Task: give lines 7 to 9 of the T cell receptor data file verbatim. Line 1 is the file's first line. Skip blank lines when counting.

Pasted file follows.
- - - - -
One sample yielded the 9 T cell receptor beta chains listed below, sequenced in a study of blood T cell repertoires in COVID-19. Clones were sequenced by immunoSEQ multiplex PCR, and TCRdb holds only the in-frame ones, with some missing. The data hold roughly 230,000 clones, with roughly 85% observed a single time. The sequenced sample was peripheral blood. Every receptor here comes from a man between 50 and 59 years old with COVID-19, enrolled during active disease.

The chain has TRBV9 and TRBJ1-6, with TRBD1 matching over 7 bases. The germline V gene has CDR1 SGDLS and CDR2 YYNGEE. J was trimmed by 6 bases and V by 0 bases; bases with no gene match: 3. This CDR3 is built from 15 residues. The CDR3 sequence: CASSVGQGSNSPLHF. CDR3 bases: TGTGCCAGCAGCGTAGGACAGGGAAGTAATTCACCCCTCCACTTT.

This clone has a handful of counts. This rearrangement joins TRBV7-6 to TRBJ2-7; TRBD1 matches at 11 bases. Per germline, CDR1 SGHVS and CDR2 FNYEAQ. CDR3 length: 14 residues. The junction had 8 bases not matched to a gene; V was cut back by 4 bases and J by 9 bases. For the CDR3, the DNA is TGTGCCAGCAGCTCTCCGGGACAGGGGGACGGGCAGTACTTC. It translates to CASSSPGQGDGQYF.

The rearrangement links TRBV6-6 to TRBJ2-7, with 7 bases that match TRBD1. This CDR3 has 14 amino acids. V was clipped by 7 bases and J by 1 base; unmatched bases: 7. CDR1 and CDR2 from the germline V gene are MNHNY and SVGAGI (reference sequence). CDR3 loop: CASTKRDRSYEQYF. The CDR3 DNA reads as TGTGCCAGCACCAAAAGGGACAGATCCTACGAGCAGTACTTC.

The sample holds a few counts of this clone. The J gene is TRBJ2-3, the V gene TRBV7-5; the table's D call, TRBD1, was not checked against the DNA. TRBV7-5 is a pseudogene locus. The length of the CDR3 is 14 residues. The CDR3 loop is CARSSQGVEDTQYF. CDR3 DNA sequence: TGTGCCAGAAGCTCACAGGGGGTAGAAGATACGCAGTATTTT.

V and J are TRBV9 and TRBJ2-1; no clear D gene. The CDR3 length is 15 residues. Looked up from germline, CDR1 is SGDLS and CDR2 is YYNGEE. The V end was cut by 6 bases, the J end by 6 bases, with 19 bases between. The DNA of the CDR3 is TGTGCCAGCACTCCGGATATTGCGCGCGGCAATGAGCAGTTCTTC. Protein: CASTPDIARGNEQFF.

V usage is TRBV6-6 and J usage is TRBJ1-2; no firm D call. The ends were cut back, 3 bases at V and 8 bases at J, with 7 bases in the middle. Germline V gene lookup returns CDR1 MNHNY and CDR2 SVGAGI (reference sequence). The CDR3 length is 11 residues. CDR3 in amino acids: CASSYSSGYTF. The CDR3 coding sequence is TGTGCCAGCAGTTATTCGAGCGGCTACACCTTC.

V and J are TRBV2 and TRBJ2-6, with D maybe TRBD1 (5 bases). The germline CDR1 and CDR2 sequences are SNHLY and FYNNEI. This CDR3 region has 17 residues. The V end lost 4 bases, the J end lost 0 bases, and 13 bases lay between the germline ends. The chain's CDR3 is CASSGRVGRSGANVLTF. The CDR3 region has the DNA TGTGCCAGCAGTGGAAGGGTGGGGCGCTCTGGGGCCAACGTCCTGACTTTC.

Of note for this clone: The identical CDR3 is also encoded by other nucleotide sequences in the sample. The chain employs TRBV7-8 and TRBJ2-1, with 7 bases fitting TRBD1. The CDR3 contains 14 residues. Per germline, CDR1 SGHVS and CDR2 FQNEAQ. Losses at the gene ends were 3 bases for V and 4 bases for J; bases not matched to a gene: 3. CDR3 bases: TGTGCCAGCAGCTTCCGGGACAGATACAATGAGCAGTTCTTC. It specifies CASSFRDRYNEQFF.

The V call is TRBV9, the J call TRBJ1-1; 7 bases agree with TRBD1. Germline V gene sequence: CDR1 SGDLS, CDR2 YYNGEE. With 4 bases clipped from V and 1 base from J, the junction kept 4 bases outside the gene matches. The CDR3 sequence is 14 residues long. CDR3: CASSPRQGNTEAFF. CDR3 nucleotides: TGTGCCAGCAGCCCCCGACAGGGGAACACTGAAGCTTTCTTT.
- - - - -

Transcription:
V usage is TRBV6-6 and J usage is TRBJ1-2; no firm D call. The ends were cut back, 3 bases at V and 8 bases at J, with 7 bases in the middle. Germline V gene lookup returns CDR1 MNHNY and CDR2 SVGAGI (reference sequence). The CDR3 length is 11 residues. CDR3 in amino acids: CASSYSSGYTF. The CDR3 coding sequence is TGTGCCAGCAGTTATTCGAGCGGCTACACCTTC.

V and J are TRBV2 and TRBJ2-6, with D maybe TRBD1 (5 bases). The germline CDR1 and CDR2 sequences are SNHLY and FYNNEI. This CDR3 region has 17 residues. The V end lost 4 bases, the J end lost 0 bases, and 13 bases lay between the germline ends. The chain's CDR3 is CASSGRVGRSGANVLTF. The CDR3 region has the DNA TGTGCCAGCAGTGGAAGGGTGGGGCGCTCTGGGGCCAACGTCCTGACTTTC.

Of note for this clone: The identical CDR3 is also encoded by other nucleotide sequences in the sample. The chain employs TRBV7-8 and TRBJ2-1, with 7 bases fitting TRBD1. The CDR3 contains 14 residues. Per germline, CDR1 SGHVS and CDR2 FQNEAQ. Losses at the gene ends were 3 bases for V and 4 bases for J; bases not matched to a gene: 3. CDR3 bases: TGTGCCAGCAGCTTCCGGGACAGATACAATGAGCAGTTCTTC. It specifies CASSFRDRYNEQFF.